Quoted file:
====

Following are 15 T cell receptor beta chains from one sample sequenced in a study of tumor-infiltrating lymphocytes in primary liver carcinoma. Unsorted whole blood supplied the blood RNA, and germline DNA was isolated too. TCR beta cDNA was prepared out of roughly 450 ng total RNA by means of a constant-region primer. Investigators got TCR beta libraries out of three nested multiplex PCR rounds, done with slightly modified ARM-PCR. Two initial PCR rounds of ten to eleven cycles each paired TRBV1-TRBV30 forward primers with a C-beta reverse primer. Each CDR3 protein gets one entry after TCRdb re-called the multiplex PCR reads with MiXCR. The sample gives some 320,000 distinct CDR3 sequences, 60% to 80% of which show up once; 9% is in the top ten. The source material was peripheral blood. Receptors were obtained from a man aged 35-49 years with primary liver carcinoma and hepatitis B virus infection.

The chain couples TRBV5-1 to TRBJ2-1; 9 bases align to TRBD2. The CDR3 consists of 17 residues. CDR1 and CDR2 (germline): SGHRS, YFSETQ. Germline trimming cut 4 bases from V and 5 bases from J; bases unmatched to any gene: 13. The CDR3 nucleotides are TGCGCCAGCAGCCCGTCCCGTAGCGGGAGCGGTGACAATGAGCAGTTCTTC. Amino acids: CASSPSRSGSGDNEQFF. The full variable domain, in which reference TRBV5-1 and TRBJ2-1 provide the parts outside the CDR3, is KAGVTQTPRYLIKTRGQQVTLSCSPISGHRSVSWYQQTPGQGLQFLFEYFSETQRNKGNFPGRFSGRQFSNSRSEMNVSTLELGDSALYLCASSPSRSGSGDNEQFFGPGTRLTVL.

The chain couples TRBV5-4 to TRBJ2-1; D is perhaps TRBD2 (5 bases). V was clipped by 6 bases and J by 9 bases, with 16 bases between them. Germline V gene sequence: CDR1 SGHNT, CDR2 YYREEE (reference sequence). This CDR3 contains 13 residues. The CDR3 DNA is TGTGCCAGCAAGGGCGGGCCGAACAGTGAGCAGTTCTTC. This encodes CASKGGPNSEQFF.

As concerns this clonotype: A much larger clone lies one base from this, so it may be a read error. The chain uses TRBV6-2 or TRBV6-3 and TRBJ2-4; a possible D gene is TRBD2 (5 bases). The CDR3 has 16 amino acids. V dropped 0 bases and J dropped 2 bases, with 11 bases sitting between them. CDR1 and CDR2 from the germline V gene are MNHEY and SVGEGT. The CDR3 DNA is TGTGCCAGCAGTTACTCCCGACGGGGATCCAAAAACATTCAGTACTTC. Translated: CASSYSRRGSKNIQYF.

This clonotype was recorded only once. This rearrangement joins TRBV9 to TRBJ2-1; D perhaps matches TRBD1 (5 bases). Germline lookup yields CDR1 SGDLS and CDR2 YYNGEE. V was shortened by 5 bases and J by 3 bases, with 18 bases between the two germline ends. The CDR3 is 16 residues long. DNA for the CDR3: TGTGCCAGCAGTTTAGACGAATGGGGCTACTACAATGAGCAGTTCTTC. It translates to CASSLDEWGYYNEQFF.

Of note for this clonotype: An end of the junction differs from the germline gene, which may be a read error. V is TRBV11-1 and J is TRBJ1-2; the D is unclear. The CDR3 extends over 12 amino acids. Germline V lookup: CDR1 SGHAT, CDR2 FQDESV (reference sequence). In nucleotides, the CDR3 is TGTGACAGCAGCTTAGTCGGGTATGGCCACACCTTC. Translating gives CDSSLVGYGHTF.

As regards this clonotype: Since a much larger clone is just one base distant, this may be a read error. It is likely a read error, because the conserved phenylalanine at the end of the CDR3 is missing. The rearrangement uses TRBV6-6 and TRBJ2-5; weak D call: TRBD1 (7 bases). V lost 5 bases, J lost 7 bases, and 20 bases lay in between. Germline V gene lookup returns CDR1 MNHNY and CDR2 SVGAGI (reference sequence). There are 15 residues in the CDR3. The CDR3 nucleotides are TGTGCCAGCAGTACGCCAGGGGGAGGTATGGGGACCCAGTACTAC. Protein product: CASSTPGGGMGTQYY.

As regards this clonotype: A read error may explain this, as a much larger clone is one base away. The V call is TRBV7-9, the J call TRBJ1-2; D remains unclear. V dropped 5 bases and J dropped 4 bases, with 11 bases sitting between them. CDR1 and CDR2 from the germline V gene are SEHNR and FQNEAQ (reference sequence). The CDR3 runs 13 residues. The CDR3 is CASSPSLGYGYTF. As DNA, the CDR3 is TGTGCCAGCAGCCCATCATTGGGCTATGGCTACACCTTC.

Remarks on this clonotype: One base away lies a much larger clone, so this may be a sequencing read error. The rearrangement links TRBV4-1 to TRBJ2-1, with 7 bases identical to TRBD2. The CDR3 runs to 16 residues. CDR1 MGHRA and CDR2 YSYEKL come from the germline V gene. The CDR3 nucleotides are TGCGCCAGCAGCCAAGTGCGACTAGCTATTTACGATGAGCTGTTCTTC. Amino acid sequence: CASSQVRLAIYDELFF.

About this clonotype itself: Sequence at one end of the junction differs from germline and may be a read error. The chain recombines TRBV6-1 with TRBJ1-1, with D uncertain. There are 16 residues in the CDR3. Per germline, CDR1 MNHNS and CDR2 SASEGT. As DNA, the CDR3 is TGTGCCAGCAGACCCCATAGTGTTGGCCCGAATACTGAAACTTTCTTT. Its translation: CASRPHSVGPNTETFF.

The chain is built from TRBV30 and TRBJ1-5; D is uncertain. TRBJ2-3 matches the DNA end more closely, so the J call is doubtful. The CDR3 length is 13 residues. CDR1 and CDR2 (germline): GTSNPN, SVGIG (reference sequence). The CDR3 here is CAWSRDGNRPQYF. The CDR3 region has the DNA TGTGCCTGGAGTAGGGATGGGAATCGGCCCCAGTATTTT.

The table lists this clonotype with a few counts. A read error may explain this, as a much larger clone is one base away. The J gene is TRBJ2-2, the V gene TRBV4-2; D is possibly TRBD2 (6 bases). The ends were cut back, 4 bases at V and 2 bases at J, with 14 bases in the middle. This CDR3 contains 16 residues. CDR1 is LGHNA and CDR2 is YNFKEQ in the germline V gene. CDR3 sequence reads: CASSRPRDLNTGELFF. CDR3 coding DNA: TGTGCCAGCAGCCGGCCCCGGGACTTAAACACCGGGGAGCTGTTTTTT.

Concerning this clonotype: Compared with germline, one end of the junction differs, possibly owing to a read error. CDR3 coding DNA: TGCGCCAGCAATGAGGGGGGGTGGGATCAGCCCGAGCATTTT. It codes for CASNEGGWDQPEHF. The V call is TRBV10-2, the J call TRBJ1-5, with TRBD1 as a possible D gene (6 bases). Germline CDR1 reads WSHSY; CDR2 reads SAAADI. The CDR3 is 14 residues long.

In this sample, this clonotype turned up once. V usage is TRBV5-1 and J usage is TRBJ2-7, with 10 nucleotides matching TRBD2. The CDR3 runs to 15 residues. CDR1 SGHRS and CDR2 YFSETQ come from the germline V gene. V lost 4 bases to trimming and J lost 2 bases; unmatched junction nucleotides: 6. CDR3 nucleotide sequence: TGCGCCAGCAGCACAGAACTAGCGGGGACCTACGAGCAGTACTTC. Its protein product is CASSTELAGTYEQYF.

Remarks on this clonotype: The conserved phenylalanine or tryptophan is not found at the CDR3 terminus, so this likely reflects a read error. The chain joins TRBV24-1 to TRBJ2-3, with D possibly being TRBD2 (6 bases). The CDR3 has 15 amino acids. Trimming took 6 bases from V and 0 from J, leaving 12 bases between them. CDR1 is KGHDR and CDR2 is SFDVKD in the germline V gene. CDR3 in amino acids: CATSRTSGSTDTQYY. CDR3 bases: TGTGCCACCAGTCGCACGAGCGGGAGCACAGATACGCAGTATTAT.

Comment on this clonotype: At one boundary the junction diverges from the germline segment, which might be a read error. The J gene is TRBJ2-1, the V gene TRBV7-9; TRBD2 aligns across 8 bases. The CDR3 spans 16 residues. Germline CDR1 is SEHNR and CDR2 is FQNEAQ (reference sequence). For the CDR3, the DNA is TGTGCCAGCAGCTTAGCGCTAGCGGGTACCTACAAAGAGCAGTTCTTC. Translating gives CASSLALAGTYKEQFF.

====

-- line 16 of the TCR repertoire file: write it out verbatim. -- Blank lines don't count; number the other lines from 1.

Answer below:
Comment on this clonotype: At one boundary the junction diverges from the germline segment, which might be a read error. The J gene is TRBJ2-1, the V gene TRBV7-9; TRBD2 aligns across 8 bases. The CDR3 spans 16 residues. Germline CDR1 is SEHNR and CDR2 is FQNEAQ (reference sequence). For the CDR3, the DNA is TGTGCCAGCAGCTTAGCGCTAGCGGGTACCTACAAAGAGCAGTTCTTC. Translating gives CASSLALAGTYKEQFF.